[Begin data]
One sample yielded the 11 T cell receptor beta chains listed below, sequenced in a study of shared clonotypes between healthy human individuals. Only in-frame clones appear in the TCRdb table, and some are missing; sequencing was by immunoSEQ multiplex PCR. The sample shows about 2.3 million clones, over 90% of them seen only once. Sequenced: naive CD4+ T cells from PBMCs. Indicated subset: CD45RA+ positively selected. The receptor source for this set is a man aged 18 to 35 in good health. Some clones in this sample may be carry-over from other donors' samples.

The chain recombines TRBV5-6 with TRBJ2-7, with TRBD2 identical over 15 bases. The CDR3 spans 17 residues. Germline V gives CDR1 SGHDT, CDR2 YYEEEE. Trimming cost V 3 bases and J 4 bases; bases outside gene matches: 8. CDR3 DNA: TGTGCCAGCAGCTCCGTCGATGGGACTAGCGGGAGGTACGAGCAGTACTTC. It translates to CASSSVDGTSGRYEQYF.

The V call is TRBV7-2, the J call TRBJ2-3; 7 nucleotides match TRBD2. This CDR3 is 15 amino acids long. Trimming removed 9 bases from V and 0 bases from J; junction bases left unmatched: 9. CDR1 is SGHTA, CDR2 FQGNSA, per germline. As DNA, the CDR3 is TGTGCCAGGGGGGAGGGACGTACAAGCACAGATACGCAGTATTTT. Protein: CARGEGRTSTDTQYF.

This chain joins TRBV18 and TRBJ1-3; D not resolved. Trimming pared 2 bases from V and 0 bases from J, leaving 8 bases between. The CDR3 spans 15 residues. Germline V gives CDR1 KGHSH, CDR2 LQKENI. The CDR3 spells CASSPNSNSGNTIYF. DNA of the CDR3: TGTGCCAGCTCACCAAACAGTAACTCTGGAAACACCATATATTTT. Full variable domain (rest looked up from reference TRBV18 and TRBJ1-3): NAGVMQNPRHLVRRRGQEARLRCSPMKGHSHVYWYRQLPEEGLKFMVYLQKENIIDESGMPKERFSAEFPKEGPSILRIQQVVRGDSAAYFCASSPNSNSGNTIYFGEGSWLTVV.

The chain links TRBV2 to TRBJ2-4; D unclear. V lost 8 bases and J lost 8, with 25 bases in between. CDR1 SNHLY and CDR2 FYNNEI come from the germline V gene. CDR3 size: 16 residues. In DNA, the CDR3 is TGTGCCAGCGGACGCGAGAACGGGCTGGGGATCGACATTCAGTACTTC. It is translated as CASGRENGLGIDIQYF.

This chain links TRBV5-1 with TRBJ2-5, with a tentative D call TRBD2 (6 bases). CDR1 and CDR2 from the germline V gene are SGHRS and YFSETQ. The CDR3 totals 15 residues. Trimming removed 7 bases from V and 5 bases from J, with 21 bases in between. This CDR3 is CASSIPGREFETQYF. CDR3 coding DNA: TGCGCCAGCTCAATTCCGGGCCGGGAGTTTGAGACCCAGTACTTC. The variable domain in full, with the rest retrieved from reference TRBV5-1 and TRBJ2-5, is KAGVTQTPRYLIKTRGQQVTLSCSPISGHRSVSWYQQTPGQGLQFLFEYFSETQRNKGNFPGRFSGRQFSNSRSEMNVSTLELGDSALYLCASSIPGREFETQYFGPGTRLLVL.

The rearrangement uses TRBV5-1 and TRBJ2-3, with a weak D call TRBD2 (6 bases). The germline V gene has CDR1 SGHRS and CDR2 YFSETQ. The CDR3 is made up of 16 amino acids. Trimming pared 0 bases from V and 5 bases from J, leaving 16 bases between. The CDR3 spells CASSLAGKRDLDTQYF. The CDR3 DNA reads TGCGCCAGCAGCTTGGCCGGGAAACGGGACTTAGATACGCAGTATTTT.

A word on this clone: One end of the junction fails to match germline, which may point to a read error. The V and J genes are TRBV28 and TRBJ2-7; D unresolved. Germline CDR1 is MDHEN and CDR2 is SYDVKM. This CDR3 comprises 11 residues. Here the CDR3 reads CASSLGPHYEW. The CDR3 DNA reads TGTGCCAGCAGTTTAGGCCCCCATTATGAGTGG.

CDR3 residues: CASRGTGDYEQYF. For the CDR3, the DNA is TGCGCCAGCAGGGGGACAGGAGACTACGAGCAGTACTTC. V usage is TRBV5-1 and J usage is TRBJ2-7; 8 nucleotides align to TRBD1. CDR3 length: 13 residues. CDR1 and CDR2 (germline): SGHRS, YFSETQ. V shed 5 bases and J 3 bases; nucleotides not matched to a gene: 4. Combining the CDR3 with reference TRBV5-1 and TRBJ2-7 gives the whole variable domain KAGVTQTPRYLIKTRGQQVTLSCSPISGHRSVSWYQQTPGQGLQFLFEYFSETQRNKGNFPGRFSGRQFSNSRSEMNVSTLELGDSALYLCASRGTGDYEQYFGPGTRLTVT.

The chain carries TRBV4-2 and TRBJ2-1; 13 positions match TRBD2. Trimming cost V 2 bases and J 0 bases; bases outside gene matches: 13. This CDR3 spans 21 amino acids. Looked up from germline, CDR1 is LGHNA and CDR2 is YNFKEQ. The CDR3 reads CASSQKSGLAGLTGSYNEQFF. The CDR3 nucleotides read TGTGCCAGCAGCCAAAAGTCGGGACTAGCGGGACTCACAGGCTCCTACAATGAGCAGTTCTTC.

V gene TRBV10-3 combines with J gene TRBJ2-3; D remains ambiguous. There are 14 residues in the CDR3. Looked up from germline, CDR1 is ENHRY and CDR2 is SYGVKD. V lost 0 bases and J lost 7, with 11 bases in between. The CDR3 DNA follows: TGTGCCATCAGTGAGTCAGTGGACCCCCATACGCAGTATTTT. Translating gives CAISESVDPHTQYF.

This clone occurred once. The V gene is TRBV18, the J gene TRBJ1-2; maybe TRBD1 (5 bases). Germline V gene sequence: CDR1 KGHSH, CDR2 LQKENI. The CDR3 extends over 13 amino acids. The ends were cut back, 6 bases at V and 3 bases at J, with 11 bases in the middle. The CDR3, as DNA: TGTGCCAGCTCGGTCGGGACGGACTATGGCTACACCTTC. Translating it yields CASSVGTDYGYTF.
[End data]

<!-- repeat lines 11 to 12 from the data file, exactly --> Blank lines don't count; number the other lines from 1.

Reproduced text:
V gene TRBV10-3 combines with J gene TRBJ2-3; D remains ambiguous. There are 14 residues in the CDR3. Looked up from germline, CDR1 is ENHRY and CDR2 is SYGVKD. V lost 0 bases and J lost 7, with 11 bases in between. The CDR3 DNA follows: TGTGCCATCAGTGAGTCAGTGGACCCCCATACGCAGTATTTT. Translating gives CAISESVDPHTQYF.

This clone occurred once. The V gene is TRBV18, the J gene TRBJ1-2; maybe TRBD1 (5 bases). Germline V gene sequence: CDR1 KGHSH, CDR2 LQKENI. The CDR3 extends over 13 amino acids. The ends were cut back, 6 bases at V and 3 bases at J, with 11 bases in the middle. The CDR3, as DNA: TGTGCCAGCTCGGTCGGGACGGACTATGGCTACACCTTC. Translating it yields CASSVGTDYGYTF.